SEC denies active ETF proposal as NextShares launches salvo against competitors

Eaton Vance looks to win the "VHS/Betamax war" for the future of actively managed investments

Jul 27, 2015 @ 1:50 pm

By Trevor Hunnicutt

Regulators have denied for a second time a proposal for a first-of-its-kind actively managed ETF that would not have to disclose its underlying holdings, according to a letter from regulators made public on Monday.

In a letter dated April 17, the Securities and Exchange Commission said the proposal, by Precidian Investments, raised more questions about the viability of the investment vehicle than it answered. Backers say that so-called “non-transparent” exchange-traded funds would lower costs for investors and take business from mutual funds. Precidian's efforts have been supported by BlackRock, State Street Corp. and American Funds-owner Capital Group.

The denial of the request to offer the funds was made public by one of Precidian's competitor's, Eaton Vance Corp. In a highly unconventional move for a scripted industry whose executives avoid discussing their competitors, Eaton Vance released the letter and then held a conference call boosting their own competing product, NextShares, which are a hybrid that combines aspects of mutual funds and ETFs. The firm has 10 outside asset managers signed on to licence the patented investment product type, including Principal Management Corp., Gabelli Funds and Ivy Funds.

Eaton Vance said it obtained the letter through a request under the U.S. Freedom of Information Act. A spokeswoman for the SEC confirmed the letter's authenticity.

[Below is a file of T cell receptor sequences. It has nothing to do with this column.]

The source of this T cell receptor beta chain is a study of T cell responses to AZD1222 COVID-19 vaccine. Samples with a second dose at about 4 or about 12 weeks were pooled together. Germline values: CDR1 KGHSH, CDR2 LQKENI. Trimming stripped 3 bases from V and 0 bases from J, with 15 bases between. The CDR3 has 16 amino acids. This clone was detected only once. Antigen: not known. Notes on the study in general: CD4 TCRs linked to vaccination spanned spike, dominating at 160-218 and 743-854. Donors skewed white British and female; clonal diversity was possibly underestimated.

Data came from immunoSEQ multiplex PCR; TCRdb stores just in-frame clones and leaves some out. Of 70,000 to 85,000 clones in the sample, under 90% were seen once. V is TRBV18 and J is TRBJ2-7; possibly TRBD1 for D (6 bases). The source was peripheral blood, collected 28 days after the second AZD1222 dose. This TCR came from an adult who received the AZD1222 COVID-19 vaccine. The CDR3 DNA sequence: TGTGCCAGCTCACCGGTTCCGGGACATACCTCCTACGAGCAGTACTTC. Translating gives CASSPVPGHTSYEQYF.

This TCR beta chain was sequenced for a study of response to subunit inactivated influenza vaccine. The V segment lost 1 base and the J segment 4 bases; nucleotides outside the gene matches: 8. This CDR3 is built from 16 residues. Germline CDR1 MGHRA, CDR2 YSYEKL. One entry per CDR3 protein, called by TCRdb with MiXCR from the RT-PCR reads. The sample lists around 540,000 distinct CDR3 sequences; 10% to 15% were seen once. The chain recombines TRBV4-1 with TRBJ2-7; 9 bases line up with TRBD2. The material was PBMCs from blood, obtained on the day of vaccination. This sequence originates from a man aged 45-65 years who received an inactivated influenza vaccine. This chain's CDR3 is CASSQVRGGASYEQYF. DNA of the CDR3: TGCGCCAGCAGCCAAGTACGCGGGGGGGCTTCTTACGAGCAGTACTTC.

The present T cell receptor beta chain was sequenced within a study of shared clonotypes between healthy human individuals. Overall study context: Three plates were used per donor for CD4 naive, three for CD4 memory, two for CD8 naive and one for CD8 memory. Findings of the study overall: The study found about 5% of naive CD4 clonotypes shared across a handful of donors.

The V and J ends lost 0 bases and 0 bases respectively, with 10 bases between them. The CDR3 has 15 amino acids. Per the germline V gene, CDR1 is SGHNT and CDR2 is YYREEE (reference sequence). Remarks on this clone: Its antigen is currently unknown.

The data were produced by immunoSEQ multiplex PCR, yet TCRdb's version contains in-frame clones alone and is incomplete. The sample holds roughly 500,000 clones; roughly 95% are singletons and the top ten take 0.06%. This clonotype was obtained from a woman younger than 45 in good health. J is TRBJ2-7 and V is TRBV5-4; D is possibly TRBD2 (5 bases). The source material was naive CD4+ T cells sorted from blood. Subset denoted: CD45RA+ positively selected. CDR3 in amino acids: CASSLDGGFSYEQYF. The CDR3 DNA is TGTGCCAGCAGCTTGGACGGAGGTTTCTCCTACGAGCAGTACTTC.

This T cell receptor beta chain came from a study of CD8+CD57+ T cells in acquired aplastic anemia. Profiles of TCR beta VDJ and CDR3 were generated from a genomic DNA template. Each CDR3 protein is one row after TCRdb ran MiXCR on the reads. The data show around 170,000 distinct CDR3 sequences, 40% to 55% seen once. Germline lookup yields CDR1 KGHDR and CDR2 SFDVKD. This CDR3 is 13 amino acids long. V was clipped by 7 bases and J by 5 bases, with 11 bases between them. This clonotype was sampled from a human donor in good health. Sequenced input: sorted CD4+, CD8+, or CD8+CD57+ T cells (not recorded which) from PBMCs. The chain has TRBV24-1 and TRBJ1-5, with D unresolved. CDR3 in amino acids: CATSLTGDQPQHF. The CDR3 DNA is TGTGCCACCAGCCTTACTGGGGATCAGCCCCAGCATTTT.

“We're working very diligently,” said Precidian chief executive Daniel J. McCabe, who said the firm planned to file its proposal a third time to address the SEC's concerns. “With these things you always want to make sure they're done right, and I'd rather be right than fast or first.”


Eaton Vance Corp. currently enjoys a monopoly over its competitors because its NextShares technology was the first and remains the only structure approved that allows an actively managed open-end fund to trade on exchanges without regularly disclosing its holdings. Portfolio managers resist showing the securities they buy, in part to prevent being taken advantage of by competitors.

But top asset managers have been slow to embrace the structure, with some expressing doubts about the usefulness and viability of actively managed ETFs in general. Most of the growth in the ETF industry — formerly a backwater, ETFs now manage $3 trillion globally — has been in index-tracking funds used by many fee-based advisers looking to lower the costs of exposure to the market. Funds with managers who actively choose stocks and bonds have remained a sliver of the ETF business.

Yet supporters of actively managed funds see an opportunity to replace mutual funds with more tax-efficient vehicles that could improve performance and outcomes for investors. And analysts have pointed to the fact that such products may benefit from an evolution of the financial advice business away from mutual funds sold by advisers who are paid commissions to sell funds and toward one in which advisers are paid a fee by investors and therefore may be more willing to select funds that offer superior fee structures and performance.